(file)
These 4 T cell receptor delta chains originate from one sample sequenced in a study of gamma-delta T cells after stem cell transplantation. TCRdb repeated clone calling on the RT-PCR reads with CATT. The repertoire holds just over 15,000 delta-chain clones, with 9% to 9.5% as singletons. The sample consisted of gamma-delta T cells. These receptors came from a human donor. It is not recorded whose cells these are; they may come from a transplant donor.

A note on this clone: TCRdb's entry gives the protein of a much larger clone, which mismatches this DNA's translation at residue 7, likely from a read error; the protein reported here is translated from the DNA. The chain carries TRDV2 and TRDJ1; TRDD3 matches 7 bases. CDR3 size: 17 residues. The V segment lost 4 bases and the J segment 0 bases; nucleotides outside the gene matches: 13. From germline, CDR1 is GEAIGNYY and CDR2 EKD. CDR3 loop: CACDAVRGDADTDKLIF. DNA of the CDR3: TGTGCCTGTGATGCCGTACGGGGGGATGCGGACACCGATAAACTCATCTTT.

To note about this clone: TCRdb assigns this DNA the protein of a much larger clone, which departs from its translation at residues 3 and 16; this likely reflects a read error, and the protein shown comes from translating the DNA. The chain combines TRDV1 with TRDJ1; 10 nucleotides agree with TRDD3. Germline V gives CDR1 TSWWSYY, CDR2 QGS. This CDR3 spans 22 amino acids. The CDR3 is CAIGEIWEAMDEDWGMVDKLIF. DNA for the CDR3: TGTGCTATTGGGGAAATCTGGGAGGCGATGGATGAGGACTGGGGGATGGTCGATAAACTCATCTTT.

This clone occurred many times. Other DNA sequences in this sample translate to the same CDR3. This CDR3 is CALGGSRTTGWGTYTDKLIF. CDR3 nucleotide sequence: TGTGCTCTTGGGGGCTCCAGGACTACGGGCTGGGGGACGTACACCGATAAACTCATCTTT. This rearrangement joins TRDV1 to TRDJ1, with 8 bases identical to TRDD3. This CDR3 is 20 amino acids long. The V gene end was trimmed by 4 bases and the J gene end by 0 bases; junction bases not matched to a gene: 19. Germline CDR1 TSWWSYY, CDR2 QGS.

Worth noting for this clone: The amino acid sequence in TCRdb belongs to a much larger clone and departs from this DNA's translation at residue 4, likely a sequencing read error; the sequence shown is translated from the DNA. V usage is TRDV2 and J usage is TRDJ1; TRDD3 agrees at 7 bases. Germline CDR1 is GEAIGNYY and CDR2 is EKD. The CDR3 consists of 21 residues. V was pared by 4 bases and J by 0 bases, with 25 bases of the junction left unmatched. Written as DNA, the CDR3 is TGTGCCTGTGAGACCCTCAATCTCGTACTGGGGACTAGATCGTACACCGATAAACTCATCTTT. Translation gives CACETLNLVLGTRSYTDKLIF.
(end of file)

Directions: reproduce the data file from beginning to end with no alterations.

These 4 T cell receptor delta chains originate from one sample sequenced in a study of gamma-delta T cells after stem cell transplantation. TCRdb repeated clone calling on the RT-PCR reads with CATT. The repertoire holds just over 15,000 delta-chain clones, with 9% to 9.5% as singletons. The sample consisted of gamma-delta T cells. These receptors came from a human donor. It is not recorded whose cells these are; they may come from a transplant donor.

A note on this clone: TCRdb's entry gives the protein of a much larger clone, which mismatches this DNA's translation at residue 7, likely from a read error; the protein reported here is translated from the DNA. The chain carries TRDV2 and TRDJ1; TRDD3 matches 7 bases. CDR3 size: 17 residues. The V segment lost 4 bases and the J segment 0 bases; nucleotides outside the gene matches: 13. From germline, CDR1 is GEAIGNYY and CDR2 EKD. CDR3 loop: CACDAVRGDADTDKLIF. DNA of the CDR3: TGTGCCTGTGATGCCGTACGGGGGGATGCGGACACCGATAAACTCATCTTT.

To note about this clone: TCRdb assigns this DNA the protein of a much larger clone, which departs from its translation at residues 3 and 16; this likely reflects a read error, and the protein shown comes from translating the DNA. The chain combines TRDV1 with TRDJ1; 10 nucleotides agree with TRDD3. Germline V gives CDR1 TSWWSYY, CDR2 QGS. This CDR3 spans 22 amino acids. The CDR3 is CAIGEIWEAMDEDWGMVDKLIF. DNA for the CDR3: TGTGCTATTGGGGAAATCTGGGAGGCGATGGATGAGGACTGGGGGATGGTCGATAAACTCATCTTT.

This clone occurred many times. Other DNA sequences in this sample translate to the same CDR3. This CDR3 is CALGGSRTTGWGTYTDKLIF. CDR3 nucleotide sequence: TGTGCTCTTGGGGGCTCCAGGACTACGGGCTGGGGGACGTACACCGATAAACTCATCTTT. This rearrangement joins TRDV1 to TRDJ1, with 8 bases identical to TRDD3. This CDR3 is 20 amino acids long. The V gene end was trimmed by 4 bases and the J gene end by 0 bases; junction bases not matched to a gene: 19. Germline CDR1 TSWWSYY, CDR2 QGS.

Worth noting for this clone: The amino acid sequence in TCRdb belongs to a much larger clone and departs from this DNA's translation at residue 4, likely a sequencing read error; the sequence shown is translated from the DNA. V usage is TRDV2 and J usage is TRDJ1; TRDD3 agrees at 7 bases. Germline CDR1 is GEAIGNYY and CDR2 is EKD. The CDR3 consists of 21 residues. V was pared by 4 bases and J by 0 bases, with 25 bases of the junction left unmatched. Written as DNA, the CDR3 is TGTGCCTGTGAGACCCTCAATCTCGTACTGGGGACTAGATCGTACACCGATAAACTCATCTTT. Translation gives CACETLNLVLGTRSYTDKLIF.